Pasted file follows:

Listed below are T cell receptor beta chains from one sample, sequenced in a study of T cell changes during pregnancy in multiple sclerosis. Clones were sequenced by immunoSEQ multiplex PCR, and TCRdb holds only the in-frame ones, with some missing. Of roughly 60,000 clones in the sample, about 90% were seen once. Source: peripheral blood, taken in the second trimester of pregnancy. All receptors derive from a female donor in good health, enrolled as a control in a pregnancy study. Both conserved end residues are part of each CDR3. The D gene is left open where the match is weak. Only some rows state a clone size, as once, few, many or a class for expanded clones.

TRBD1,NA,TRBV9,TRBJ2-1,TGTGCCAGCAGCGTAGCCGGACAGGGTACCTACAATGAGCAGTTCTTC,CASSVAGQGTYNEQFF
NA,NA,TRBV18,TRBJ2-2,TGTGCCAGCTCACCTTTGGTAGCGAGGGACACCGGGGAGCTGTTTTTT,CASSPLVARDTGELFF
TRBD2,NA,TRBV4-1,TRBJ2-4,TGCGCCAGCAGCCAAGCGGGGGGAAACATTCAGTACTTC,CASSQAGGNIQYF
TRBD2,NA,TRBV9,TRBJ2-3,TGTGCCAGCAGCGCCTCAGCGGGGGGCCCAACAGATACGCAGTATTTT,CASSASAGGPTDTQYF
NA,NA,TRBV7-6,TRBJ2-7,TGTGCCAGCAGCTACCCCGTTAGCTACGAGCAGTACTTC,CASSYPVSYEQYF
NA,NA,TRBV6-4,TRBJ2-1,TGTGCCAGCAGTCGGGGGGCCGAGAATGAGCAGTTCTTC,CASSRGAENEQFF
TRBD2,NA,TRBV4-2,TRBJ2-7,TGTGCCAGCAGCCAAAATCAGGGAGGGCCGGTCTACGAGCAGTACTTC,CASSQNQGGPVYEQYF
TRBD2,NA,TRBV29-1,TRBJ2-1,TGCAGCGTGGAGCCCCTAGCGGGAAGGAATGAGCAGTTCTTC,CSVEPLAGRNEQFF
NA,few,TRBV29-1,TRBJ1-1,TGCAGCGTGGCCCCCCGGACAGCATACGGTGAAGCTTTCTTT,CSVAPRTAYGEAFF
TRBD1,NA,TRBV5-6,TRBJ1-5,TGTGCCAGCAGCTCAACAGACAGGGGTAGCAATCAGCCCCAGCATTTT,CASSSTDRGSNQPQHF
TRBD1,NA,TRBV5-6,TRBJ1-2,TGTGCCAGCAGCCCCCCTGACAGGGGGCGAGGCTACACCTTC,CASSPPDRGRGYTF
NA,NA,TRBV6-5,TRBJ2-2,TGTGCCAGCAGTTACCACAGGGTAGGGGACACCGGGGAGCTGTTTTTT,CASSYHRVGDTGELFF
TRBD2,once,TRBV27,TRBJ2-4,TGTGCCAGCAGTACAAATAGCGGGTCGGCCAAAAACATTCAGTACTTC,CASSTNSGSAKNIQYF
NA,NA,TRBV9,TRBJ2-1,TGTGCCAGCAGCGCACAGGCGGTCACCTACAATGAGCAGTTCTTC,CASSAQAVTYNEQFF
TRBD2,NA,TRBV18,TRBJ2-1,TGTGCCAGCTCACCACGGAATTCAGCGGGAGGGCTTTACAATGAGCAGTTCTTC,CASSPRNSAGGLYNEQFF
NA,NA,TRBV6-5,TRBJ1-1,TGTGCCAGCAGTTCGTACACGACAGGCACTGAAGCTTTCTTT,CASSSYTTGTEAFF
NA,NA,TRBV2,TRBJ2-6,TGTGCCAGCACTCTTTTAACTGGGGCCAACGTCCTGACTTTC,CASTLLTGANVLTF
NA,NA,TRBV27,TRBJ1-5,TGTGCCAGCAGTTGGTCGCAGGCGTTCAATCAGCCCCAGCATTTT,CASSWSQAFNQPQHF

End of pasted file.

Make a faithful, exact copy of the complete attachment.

Listed below are T cell receptor beta chains from one sample, sequenced in a study of T cell changes during pregnancy in multiple sclerosis. Clones were sequenced by immunoSEQ multiplex PCR, and TCRdb holds only the in-frame ones, with some missing. Of roughly 60,000 clones in the sample, about 90% were seen once. Source: peripheral blood, taken in the second trimester of pregnancy. All receptors derive from a female donor in good health, enrolled as a control in a pregnancy study. Both conserved end residues are part of each CDR3. The D gene is left open where the match is weak. Only some rows state a clone size, as once, few, many or a class for expanded clones.

TRBD1,NA,TRBV9,TRBJ2-1,TGTGCCAGCAGCGTAGCCGGACAGGGTACCTACAATGAGCAGTTCTTC,CASSVAGQGTYNEQFF
NA,NA,TRBV18,TRBJ2-2,TGTGCCAGCTCACCTTTGGTAGCGAGGGACACCGGGGAGCTGTTTTTT,CASSPLVARDTGELFF
TRBD2,NA,TRBV4-1,TRBJ2-4,TGCGCCAGCAGCCAAGCGGGGGGAAACATTCAGTACTTC,CASSQAGGNIQYF
TRBD2,NA,TRBV9,TRBJ2-3,TGTGCCAGCAGCGCCTCAGCGGGGGGCCCAACAGATACGCAGTATTTT,CASSASAGGPTDTQYF
NA,NA,TRBV7-6,TRBJ2-7,TGTGCCAGCAGCTACCCCGTTAGCTACGAGCAGTACTTC,CASSYPVSYEQYF
NA,NA,TRBV6-4,TRBJ2-1,TGTGCCAGCAGTCGGGGGGCCGAGAATGAGCAGTTCTTC,CASSRGAENEQFF
TRBD2,NA,TRBV4-2,TRBJ2-7,TGTGCCAGCAGCCAAAATCAGGGAGGGCCGGTCTACGAGCAGTACTTC,CASSQNQGGPVYEQYF
TRBD2,NA,TRBV29-1,TRBJ2-1,TGCAGCGTGGAGCCCCTAGCGGGAAGGAATGAGCAGTTCTTC,CSVEPLAGRNEQFF
NA,few,TRBV29-1,TRBJ1-1,TGCAGCGTGGCCCCCCGGACAGCATACGGTGAAGCTTTCTTT,CSVAPRTAYGEAFF
TRBD1,NA,TRBV5-6,TRBJ1-5,TGTGCCAGCAGCTCAACAGACAGGGGTAGCAATCAGCCCCAGCATTTT,CASSSTDRGSNQPQHF
TRBD1,NA,TRBV5-6,TRBJ1-2,TGTGCCAGCAGCCCCCCTGACAGGGGGCGAGGCTACACCTTC,CASSPPDRGRGYTF
NA,NA,TRBV6-5,TRBJ2-2,TGTGCCAGCAGTTACCACAGGGTAGGGGACACCGGGGAGCTGTTTTTT,CASSYHRVGDTGELFF
TRBD2,once,TRBV27,TRBJ2-4,TGTGCCAGCAGTACAAATAGCGGGTCGGCCAAAAACATTCAGTACTTC,CASSTNSGSAKNIQYF
NA,NA,TRBV9,TRBJ2-1,TGTGCCAGCAGCGCACAGGCGGTCACCTACAATGAGCAGTTCTTC,CASSAQAVTYNEQFF
TRBD2,NA,TRBV18,TRBJ2-1,TGTGCCAGCTCACCACGGAATTCAGCGGGAGGGCTTTACAATGAGCAGTTCTTC,CASSPRNSAGGLYNEQFF
NA,NA,TRBV6-5,TRBJ1-1,TGTGCCAGCAGTTCGTACACGACAGGCACTGAAGCTTTCTTT,CASSSYTTGTEAFF
NA,NA,TRBV2,TRBJ2-6,TGTGCCAGCACTCTTTTAACTGGGGCCAACGTCCTGACTTTC,CASTLLTGANVLTF
NA,NA,TRBV27,TRBJ1-5,TGTGCCAGCAGTTGGTCGCAGGCGTTCAATCAGCCCCAGCATTTT,CASSWSQAFNQPQHF